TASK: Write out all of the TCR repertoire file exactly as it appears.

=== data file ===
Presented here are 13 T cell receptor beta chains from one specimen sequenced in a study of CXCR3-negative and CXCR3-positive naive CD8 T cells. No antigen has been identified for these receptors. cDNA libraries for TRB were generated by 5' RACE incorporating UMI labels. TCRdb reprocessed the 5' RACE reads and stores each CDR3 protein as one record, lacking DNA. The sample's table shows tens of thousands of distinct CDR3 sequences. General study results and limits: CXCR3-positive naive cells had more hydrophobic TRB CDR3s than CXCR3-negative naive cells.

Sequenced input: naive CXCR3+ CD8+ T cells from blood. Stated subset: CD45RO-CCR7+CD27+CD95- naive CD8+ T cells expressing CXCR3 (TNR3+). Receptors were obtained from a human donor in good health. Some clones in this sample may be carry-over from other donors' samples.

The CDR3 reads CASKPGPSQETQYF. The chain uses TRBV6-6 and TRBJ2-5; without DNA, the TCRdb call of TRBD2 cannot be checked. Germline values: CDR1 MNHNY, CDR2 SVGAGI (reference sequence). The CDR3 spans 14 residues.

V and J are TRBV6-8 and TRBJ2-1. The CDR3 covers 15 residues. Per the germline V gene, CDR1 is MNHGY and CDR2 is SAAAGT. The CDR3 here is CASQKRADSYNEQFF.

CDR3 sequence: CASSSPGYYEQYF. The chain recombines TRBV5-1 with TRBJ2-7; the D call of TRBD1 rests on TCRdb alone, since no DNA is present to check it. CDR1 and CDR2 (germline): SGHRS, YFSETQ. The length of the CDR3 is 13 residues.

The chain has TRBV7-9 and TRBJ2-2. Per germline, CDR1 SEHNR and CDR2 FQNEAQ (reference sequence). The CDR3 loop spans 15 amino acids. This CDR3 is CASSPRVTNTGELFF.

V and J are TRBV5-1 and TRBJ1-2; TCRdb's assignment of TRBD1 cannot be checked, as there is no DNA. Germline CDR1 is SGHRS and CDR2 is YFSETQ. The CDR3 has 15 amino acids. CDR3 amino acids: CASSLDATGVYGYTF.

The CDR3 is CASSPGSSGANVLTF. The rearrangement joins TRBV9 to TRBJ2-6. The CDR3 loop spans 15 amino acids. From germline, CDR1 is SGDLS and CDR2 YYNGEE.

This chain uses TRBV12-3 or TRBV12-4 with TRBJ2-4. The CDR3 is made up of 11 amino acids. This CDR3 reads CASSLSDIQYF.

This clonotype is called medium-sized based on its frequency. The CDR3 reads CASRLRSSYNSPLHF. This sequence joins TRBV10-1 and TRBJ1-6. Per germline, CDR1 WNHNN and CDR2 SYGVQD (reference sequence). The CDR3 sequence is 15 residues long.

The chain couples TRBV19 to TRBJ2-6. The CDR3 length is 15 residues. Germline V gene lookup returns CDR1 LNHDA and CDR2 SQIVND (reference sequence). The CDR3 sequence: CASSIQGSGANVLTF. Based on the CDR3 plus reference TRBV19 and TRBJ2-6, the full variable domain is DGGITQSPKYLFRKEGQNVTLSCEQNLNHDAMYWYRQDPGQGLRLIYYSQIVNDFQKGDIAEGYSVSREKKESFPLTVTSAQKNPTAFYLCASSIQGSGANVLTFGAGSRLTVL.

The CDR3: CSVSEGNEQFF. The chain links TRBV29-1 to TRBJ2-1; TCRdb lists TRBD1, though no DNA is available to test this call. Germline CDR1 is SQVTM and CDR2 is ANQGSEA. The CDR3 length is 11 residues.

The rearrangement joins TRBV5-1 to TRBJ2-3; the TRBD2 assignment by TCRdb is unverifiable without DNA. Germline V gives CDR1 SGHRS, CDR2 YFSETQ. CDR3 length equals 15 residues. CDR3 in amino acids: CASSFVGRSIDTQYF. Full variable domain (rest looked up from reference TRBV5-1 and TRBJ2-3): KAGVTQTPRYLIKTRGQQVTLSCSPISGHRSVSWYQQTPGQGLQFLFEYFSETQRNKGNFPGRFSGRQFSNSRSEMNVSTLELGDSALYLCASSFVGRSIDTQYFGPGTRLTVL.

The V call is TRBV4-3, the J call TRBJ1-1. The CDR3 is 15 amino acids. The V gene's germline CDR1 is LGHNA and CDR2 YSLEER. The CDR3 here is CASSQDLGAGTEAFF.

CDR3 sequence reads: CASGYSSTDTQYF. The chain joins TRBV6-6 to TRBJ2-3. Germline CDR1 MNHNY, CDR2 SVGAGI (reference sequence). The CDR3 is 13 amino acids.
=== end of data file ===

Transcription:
Presented here are 13 T cell receptor beta chains from one specimen sequenced in a study of CXCR3-negative and CXCR3-positive naive CD8 T cells. No antigen has been identified for these receptors. cDNA libraries for TRB were generated by 5' RACE incorporating UMI labels. TCRdb reprocessed the 5' RACE reads and stores each CDR3 protein as one record, lacking DNA. The sample's table shows tens of thousands of distinct CDR3 sequences. General study results and limits: CXCR3-positive naive cells had more hydrophobic TRB CDR3s than CXCR3-negative naive cells.

Sequenced input: naive CXCR3+ CD8+ T cells from blood. Stated subset: CD45RO-CCR7+CD27+CD95- naive CD8+ T cells expressing CXCR3 (TNR3+). Receptors were obtained from a human donor in good health. Some clones in this sample may be carry-over from other donors' samples.

The CDR3 reads CASKPGPSQETQYF. The chain uses TRBV6-6 and TRBJ2-5; without DNA, the TCRdb call of TRBD2 cannot be checked. Germline values: CDR1 MNHNY, CDR2 SVGAGI (reference sequence). The CDR3 spans 14 residues.

V and J are TRBV6-8 and TRBJ2-1. The CDR3 covers 15 residues. Per the germline V gene, CDR1 is MNHGY and CDR2 is SAAAGT. The CDR3 here is CASQKRADSYNEQFF.

CDR3 sequence: CASSSPGYYEQYF. The chain recombines TRBV5-1 with TRBJ2-7; the D call of TRBD1 rests on TCRdb alone, since no DNA is present to check it. CDR1 and CDR2 (germline): SGHRS, YFSETQ. The length of the CDR3 is 13 residues.

The chain has TRBV7-9 and TRBJ2-2. Per germline, CDR1 SEHNR and CDR2 FQNEAQ (reference sequence). The CDR3 loop spans 15 amino acids. This CDR3 is CASSPRVTNTGELFF.

V and J are TRBV5-1 and TRBJ1-2; TCRdb's assignment of TRBD1 cannot be checked, as there is no DNA. Germline CDR1 is SGHRS and CDR2 is YFSETQ. The CDR3 has 15 amino acids. CDR3 amino acids: CASSLDATGVYGYTF.

The CDR3 is CASSPGSSGANVLTF. The rearrangement joins TRBV9 to TRBJ2-6. The CDR3 loop spans 15 amino acids. From germline, CDR1 is SGDLS and CDR2 YYNGEE.

This chain uses TRBV12-3 or TRBV12-4 with TRBJ2-4. The CDR3 is made up of 11 amino acids. This CDR3 reads CASSLSDIQYF.

This clonotype is called medium-sized based on its frequency. The CDR3 reads CASRLRSSYNSPLHF. This sequence joins TRBV10-1 and TRBJ1-6. Per germline, CDR1 WNHNN and CDR2 SYGVQD (reference sequence). The CDR3 sequence is 15 residues long.

The chain couples TRBV19 to TRBJ2-6. The CDR3 length is 15 residues. Germline V gene lookup returns CDR1 LNHDA and CDR2 SQIVND (reference sequence). The CDR3 sequence: CASSIQGSGANVLTF. Based on the CDR3 plus reference TRBV19 and TRBJ2-6, the full variable domain is DGGITQSPKYLFRKEGQNVTLSCEQNLNHDAMYWYRQDPGQGLRLIYYSQIVNDFQKGDIAEGYSVSREKKESFPLTVTSAQKNPTAFYLCASSIQGSGANVLTFGAGSRLTVL.

The CDR3: CSVSEGNEQFF. The chain links TRBV29-1 to TRBJ2-1; TCRdb lists TRBD1, though no DNA is available to test this call. Germline CDR1 is SQVTM and CDR2 is ANQGSEA. The CDR3 length is 11 residues.

The rearrangement joins TRBV5-1 to TRBJ2-3; the TRBD2 assignment by TCRdb is unverifiable without DNA. Germline V gives CDR1 SGHRS, CDR2 YFSETQ. CDR3 length equals 15 residues. CDR3 in amino acids: CASSFVGRSIDTQYF. Full variable domain (rest looked up from reference TRBV5-1 and TRBJ2-3): KAGVTQTPRYLIKTRGQQVTLSCSPISGHRSVSWYQQTPGQGLQFLFEYFSETQRNKGNFPGRFSGRQFSNSRSEMNVSTLELGDSALYLCASSFVGRSIDTQYFGPGTRLTVL.

The V call is TRBV4-3, the J call TRBJ1-1. The CDR3 is 15 amino acids. The V gene's germline CDR1 is LGHNA and CDR2 YSLEER. The CDR3 here is CASSQDLGAGTEAFF.

CDR3 sequence reads: CASGYSSTDTQYF. The chain joins TRBV6-6 to TRBJ2-3. Germline CDR1 MNHNY, CDR2 SVGAGI (reference sequence). The CDR3 is 13 amino acids.